I never thought of it that way as well. You see someone doing a mall grab, and it's like they've missed something. It’s unspoken but it’s there. The idea of cool, I suppose, is very much rooted in the idea of implicit knowledge, isn't it?
I think we're at an interesting point in skateboarding because, in many ways, it’s still a subculture and subcultures always have unspoken rules. The whole part of assimilating to a subculture is showing up as yourself, then figuring out the pecking order and structure, then you can access if you’re going to stick around or even try to change it. Now, in a very good way, we’re in a social climate where we all enter a space with more understanding and decency—on both sides. But I think something that gets lost is that we are entering someone else’s space and sure, maybe that person who’s been a park local for 15 years is a little rough around the edges, but they also deserve the same respect, initially.
I think that's a really good point. I guess we’re talking about skateparks, mainly, but it can extend to established spots too. Those kinds of places very much have their own communities. I mean, Stockwell skatepark in London, for example, is fascinating, you know, not just the skaters, the non-skaters that are kind of oriented around that park. When you get into skateboarding and you turn up one day at a skatepark there is an element that you're entering into a community—there’s a negotiation that happens there and should happen. My idea wasn’t to create a guide to allyship necessarily and it certainly wasn't about saying we should disregard those communities or disrespect those communities. It was about pointing to some of the ways in which people might think about being conscious of who is in the space and who was around them.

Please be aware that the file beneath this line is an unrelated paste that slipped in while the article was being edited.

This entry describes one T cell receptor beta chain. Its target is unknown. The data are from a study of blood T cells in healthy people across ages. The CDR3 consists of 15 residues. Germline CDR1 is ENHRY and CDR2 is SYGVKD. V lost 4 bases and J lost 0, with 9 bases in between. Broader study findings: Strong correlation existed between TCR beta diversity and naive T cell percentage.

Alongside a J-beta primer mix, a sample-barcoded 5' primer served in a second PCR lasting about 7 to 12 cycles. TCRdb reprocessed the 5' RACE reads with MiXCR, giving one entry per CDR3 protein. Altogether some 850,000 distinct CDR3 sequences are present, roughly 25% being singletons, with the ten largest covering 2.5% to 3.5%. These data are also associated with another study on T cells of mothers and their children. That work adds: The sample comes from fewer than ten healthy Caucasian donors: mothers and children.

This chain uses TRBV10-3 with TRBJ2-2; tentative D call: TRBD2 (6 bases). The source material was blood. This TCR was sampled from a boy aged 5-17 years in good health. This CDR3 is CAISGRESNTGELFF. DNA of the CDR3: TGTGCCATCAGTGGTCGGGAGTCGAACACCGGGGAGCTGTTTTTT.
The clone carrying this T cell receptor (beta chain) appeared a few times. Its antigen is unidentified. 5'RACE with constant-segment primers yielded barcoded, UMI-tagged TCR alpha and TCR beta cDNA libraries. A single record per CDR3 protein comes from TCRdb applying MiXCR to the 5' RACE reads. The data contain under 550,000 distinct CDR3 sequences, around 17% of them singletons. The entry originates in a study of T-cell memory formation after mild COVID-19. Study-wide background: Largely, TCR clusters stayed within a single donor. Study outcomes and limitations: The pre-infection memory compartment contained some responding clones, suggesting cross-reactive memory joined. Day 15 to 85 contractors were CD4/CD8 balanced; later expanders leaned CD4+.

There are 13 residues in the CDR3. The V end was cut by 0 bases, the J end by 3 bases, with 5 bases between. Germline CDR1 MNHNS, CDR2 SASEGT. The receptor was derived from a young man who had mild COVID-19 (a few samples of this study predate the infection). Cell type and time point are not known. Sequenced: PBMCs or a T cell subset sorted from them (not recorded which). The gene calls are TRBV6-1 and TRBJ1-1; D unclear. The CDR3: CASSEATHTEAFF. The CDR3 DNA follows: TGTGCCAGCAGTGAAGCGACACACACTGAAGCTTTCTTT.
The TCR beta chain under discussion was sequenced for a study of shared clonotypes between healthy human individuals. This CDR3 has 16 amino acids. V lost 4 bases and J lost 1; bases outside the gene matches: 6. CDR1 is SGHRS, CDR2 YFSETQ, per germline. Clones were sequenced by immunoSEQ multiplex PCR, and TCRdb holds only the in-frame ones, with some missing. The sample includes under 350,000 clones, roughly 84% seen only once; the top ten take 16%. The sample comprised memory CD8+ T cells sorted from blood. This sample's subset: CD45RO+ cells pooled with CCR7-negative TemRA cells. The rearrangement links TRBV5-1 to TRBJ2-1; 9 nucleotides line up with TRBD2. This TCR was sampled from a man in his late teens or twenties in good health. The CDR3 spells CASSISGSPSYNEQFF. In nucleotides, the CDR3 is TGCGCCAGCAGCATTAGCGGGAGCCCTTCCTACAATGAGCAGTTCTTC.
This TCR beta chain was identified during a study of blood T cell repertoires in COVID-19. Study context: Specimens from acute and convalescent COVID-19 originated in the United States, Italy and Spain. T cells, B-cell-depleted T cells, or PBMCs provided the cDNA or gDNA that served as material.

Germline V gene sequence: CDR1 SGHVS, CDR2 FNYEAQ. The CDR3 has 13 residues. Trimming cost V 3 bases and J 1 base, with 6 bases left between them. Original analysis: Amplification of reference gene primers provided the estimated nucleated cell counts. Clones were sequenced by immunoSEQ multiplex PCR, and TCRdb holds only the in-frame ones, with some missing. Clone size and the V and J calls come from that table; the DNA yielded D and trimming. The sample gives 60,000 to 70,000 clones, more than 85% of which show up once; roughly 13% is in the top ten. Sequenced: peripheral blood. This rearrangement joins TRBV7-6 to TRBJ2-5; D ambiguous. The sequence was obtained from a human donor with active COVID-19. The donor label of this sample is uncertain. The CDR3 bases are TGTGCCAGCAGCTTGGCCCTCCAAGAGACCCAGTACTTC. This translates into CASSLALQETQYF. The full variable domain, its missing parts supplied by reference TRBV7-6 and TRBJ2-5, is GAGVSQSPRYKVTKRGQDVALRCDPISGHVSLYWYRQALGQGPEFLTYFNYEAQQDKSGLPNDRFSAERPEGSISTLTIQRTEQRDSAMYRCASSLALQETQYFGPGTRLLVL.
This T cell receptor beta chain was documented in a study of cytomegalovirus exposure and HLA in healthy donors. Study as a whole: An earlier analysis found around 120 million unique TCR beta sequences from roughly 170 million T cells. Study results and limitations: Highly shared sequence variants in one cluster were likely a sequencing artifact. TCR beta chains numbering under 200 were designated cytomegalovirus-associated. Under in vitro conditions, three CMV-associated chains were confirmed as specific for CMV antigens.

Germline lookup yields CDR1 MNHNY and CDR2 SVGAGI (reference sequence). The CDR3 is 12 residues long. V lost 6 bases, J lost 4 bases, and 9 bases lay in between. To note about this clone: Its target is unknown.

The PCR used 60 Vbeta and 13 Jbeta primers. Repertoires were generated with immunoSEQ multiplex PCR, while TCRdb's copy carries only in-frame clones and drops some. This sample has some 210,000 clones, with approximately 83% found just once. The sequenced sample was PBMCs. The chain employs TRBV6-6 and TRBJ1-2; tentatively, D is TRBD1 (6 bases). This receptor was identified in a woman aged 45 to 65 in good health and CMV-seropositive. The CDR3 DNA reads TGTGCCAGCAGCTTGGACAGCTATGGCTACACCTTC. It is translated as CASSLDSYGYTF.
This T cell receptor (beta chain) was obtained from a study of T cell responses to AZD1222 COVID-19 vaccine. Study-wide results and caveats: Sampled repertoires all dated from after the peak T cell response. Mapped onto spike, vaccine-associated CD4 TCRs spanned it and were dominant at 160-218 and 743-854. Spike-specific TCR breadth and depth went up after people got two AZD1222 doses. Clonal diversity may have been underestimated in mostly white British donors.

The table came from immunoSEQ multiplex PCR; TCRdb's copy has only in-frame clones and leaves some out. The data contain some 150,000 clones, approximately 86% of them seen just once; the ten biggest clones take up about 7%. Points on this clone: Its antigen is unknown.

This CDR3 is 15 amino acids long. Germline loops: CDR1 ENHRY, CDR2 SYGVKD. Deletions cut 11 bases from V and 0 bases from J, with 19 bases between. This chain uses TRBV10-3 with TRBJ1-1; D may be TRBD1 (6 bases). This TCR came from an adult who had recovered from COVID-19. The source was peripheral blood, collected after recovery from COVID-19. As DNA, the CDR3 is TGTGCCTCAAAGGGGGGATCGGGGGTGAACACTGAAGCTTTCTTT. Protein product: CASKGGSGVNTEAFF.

I think we need that baseline in some capacity. Let’s talk about your audio project because I thought it was really fascinating. I hadn't encountered anything like it before. It really alternates between really insightful points and then this very ambient space. So, I guess if we could walk back and you could just start to talk about putting this together.
I got involved with a research project and one of the main things I was responsible for, was producing an audio artwork. The idea had been on my mind for like working with communities and doing some kind of artwork that would be produced with the people we were researching —something participatory and creative. The project didn’t pan out exactly as I had hoped and one of the things we weren’t able to do was to work in this participatory way. But the idea for the artwork came from my experience as a skateboarder. I saw a need and wanted to get out this message in some way to people who occupy skateparks that their behavior makes a big difference to other people, but not in a way that's instructive. I wanted to do it in a way that was more contemplative—something that makes you think and you can act on it if you like.